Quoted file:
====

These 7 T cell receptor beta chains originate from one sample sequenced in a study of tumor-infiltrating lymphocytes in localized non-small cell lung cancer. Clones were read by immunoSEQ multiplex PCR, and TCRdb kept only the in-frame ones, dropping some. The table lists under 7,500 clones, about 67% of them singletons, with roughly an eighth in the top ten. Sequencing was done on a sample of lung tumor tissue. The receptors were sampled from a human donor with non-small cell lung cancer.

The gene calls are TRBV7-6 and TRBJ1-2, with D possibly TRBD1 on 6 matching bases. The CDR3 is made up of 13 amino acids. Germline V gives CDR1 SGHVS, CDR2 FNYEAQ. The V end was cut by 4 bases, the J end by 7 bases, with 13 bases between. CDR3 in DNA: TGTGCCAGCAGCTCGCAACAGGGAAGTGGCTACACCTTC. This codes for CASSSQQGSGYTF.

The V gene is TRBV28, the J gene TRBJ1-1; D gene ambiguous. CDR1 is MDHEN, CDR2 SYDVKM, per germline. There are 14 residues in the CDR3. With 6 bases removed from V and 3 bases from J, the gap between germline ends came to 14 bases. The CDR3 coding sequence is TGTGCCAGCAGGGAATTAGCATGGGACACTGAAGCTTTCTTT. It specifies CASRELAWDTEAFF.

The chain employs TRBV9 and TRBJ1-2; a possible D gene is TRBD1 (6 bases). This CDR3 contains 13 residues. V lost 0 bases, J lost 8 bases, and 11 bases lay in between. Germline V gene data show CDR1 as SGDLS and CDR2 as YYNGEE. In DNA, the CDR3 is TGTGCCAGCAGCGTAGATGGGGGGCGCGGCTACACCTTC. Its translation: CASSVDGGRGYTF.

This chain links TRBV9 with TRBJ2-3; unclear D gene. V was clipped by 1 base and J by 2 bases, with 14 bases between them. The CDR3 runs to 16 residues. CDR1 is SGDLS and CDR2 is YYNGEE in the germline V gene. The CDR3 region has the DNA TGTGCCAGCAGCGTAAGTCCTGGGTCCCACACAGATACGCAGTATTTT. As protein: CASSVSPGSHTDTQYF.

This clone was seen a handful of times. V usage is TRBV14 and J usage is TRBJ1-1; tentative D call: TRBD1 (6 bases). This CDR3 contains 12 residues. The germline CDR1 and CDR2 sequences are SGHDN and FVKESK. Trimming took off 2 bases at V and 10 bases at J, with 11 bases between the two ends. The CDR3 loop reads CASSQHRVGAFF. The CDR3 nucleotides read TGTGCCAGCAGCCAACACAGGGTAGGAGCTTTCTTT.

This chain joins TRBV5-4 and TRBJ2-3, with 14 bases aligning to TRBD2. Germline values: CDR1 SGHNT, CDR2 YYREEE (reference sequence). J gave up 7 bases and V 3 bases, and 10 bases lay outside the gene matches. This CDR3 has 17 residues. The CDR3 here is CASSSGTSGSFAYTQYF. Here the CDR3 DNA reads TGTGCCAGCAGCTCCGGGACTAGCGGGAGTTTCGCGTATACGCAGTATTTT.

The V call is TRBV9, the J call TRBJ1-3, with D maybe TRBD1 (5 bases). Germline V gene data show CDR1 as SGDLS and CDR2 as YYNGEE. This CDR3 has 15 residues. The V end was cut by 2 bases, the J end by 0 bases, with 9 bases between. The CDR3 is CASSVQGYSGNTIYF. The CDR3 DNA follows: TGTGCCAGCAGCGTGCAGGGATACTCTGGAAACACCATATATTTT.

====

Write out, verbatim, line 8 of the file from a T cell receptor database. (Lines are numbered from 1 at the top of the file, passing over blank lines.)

The V call is TRBV9, the J call TRBJ1-3, with D maybe TRBD1 (5 bases). Germline V gene data show CDR1 as SGDLS and CDR2 as YYNGEE. This CDR3 has 15 residues. The V end was cut by 2 bases, the J end by 0 bases, with 9 bases between. The CDR3 is CASSVQGYSGNTIYF. The CDR3 DNA follows: TGTGCCAGCAGCGTGCAGGGATACTCTGGAAACACCATATATTTT.